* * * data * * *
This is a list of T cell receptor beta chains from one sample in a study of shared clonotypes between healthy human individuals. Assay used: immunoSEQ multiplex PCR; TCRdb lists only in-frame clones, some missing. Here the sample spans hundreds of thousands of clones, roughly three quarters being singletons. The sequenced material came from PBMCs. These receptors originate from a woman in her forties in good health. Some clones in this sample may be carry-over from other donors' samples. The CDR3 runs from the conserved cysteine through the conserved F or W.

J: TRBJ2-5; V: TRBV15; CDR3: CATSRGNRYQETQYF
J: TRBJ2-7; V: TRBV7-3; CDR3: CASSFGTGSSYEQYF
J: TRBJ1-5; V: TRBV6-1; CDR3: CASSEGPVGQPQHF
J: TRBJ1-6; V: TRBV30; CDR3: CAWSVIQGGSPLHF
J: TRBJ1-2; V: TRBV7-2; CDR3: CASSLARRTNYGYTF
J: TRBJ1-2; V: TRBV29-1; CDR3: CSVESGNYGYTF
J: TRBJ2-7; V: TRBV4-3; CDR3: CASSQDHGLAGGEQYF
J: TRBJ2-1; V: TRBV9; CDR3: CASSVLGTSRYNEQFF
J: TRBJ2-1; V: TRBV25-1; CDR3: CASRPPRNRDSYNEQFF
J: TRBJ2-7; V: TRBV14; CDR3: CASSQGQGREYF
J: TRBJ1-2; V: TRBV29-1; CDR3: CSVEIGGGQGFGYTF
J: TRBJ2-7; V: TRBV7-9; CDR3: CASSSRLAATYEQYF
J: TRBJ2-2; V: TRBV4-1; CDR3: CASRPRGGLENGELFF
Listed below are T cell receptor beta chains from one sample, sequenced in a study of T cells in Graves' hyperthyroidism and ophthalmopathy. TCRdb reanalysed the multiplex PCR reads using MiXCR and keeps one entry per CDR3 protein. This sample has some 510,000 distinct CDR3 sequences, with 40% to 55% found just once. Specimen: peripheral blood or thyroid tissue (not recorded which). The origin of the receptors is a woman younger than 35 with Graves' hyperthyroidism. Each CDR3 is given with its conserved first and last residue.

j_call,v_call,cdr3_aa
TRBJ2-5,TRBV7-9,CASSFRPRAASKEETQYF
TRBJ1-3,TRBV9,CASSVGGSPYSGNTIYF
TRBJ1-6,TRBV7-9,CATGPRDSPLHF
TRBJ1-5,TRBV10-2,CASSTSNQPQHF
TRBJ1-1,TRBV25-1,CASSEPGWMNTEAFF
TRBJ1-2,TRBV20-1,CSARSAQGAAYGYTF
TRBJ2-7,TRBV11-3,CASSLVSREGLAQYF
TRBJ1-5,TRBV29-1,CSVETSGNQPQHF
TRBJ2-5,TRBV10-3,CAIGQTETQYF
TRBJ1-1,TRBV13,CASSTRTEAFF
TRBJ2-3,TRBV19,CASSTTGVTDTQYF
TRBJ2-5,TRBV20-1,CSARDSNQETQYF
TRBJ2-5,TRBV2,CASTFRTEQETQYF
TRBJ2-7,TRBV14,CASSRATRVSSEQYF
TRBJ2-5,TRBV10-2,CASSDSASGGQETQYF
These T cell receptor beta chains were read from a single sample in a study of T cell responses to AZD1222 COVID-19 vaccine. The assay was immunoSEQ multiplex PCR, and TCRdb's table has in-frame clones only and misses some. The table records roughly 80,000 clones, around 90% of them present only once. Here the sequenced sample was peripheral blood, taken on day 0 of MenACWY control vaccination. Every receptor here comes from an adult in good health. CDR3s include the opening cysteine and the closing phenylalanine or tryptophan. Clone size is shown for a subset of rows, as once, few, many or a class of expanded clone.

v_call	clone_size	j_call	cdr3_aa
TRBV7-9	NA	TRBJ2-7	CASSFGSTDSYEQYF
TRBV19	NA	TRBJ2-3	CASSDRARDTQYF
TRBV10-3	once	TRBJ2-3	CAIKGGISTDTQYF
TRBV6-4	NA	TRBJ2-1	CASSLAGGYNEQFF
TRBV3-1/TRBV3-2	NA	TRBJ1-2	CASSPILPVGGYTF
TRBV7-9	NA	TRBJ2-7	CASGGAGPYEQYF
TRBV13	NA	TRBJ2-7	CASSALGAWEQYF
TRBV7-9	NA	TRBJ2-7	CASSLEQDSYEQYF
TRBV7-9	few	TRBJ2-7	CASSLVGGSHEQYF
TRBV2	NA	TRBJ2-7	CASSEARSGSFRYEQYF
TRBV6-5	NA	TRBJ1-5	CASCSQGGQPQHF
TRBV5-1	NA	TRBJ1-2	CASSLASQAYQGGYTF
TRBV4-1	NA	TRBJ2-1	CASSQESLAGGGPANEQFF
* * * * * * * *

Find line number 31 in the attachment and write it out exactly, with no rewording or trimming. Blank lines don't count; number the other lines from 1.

TRBJ2-5,TRBV10-2,CASSDSASGGQETQYF